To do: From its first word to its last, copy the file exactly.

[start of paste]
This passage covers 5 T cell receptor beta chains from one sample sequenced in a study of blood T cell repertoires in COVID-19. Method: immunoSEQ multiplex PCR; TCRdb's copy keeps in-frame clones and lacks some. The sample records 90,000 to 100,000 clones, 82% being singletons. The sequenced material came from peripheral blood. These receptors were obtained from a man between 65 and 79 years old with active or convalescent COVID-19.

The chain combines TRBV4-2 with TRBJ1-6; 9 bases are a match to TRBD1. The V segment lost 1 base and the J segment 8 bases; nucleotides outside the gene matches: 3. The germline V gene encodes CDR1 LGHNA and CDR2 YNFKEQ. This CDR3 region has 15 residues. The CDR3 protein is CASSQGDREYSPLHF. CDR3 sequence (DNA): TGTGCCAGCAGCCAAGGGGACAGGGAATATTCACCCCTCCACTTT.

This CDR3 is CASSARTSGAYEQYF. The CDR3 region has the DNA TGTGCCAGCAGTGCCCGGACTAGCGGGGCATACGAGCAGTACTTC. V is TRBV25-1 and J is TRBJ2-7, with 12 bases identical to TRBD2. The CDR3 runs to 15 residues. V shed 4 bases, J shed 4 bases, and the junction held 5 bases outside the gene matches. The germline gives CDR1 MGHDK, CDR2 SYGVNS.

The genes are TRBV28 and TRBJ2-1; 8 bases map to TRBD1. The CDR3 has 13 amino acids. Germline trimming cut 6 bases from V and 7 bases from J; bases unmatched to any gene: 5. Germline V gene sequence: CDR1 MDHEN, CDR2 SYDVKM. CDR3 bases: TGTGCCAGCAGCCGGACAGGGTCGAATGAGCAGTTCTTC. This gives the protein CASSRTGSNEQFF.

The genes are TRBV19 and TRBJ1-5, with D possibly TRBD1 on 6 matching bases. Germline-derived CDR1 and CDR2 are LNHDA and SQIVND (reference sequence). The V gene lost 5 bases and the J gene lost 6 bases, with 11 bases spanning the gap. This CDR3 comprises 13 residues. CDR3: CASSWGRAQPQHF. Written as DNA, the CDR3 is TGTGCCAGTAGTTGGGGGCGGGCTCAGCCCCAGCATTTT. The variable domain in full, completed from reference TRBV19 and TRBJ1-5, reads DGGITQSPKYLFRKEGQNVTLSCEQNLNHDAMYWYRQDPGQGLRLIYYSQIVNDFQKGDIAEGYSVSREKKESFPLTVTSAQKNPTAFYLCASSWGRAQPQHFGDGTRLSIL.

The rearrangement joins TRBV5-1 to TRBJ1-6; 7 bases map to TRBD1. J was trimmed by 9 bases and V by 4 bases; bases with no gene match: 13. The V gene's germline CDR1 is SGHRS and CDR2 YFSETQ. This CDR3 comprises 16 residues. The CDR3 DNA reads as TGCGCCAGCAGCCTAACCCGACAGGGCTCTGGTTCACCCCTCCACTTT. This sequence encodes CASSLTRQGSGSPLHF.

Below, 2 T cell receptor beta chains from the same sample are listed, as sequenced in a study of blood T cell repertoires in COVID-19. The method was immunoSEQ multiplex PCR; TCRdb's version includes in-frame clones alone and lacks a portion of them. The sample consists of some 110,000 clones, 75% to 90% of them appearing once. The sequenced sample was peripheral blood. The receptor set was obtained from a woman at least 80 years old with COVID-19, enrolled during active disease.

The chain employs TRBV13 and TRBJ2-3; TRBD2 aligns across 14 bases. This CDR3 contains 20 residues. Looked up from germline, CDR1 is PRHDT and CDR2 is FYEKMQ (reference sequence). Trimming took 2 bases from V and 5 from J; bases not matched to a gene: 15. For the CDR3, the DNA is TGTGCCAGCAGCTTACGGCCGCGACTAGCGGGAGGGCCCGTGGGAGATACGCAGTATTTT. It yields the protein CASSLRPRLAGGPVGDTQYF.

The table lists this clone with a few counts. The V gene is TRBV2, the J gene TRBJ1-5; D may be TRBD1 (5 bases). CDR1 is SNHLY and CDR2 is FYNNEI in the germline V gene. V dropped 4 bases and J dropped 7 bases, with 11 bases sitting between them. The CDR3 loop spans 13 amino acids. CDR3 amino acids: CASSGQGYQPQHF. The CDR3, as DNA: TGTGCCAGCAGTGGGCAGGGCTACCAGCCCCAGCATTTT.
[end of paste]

This passage covers 5 T cell receptor beta chains from one sample sequenced in a study of blood T cell repertoires in COVID-19. Method: immunoSEQ multiplex PCR; TCRdb's copy keeps in-frame clones and lacks some. The sample records 90,000 to 100,000 clones, 82% being singletons. The sequenced material came from peripheral blood. These receptors were obtained from a man between 65 and 79 years old with active or convalescent COVID-19.

The chain combines TRBV4-2 with TRBJ1-6; 9 bases are a match to TRBD1. The V segment lost 1 base and the J segment 8 bases; nucleotides outside the gene matches: 3. The germline V gene encodes CDR1 LGHNA and CDR2 YNFKEQ. This CDR3 region has 15 residues. The CDR3 protein is CASSQGDREYSPLHF. CDR3 sequence (DNA): TGTGCCAGCAGCCAAGGGGACAGGGAATATTCACCCCTCCACTTT.

This CDR3 is CASSARTSGAYEQYF. The CDR3 region has the DNA TGTGCCAGCAGTGCCCGGACTAGCGGGGCATACGAGCAGTACTTC. V is TRBV25-1 and J is TRBJ2-7, with 12 bases identical to TRBD2. The CDR3 runs to 15 residues. V shed 4 bases, J shed 4 bases, and the junction held 5 bases outside the gene matches. The germline gives CDR1 MGHDK, CDR2 SYGVNS.

The genes are TRBV28 and TRBJ2-1; 8 bases map to TRBD1. The CDR3 has 13 amino acids. Germline trimming cut 6 bases from V and 7 bases from J; bases unmatched to any gene: 5. Germline V gene sequence: CDR1 MDHEN, CDR2 SYDVKM. CDR3 bases: TGTGCCAGCAGCCGGACAGGGTCGAATGAGCAGTTCTTC. This gives the protein CASSRTGSNEQFF.

The genes are TRBV19 and TRBJ1-5, with D possibly TRBD1 on 6 matching bases. Germline-derived CDR1 and CDR2 are LNHDA and SQIVND (reference sequence). The V gene lost 5 bases and the J gene lost 6 bases, with 11 bases spanning the gap. This CDR3 comprises 13 residues. CDR3: CASSWGRAQPQHF. Written as DNA, the CDR3 is TGTGCCAGTAGTTGGGGGCGGGCTCAGCCCCAGCATTTT. The variable domain in full, completed from reference TRBV19 and TRBJ1-5, reads DGGITQSPKYLFRKEGQNVTLSCEQNLNHDAMYWYRQDPGQGLRLIYYSQIVNDFQKGDIAEGYSVSREKKESFPLTVTSAQKNPTAFYLCASSWGRAQPQHFGDGTRLSIL.

The rearrangement joins TRBV5-1 to TRBJ1-6; 7 bases map to TRBD1. J was trimmed by 9 bases and V by 4 bases; bases with no gene match: 13. The V gene's germline CDR1 is SGHRS and CDR2 YFSETQ. This CDR3 comprises 16 residues. The CDR3 DNA reads as TGCGCCAGCAGCCTAACCCGACAGGGCTCTGGTTCACCCCTCCACTTT. This sequence encodes CASSLTRQGSGSPLHF.

Below, 2 T cell receptor beta chains from the same sample are listed, as sequenced in a study of blood T cell repertoires in COVID-19. The method was immunoSEQ multiplex PCR; TCRdb's version includes in-frame clones alone and lacks a portion of them. The sample consists of some 110,000 clones, 75% to 90% of them appearing once. The sequenced sample was peripheral blood. The receptor set was obtained from a woman at least 80 years old with COVID-19, enrolled during active disease.

The chain employs TRBV13 and TRBJ2-3; TRBD2 aligns across 14 bases. This CDR3 contains 20 residues. Looked up from germline, CDR1 is PRHDT and CDR2 is FYEKMQ (reference sequence). Trimming took 2 bases from V and 5 from J; bases not matched to a gene: 15. For the CDR3, the DNA is TGTGCCAGCAGCTTACGGCCGCGACTAGCGGGAGGGCCCGTGGGAGATACGCAGTATTTT. It yields the protein CASSLRPRLAGGPVGDTQYF.

The table lists this clone with a few counts. The V gene is TRBV2, the J gene TRBJ1-5; D may be TRBD1 (5 bases). CDR1 is SNHLY and CDR2 is FYNNEI in the germline V gene. V dropped 4 bases and J dropped 7 bases, with 11 bases sitting between them. The CDR3 loop spans 13 amino acids. CDR3 amino acids: CASSGQGYQPQHF. The CDR3, as DNA: TGTGCCAGCAGTGGGCAGGGCTACCAGCCCCAGCATTTT.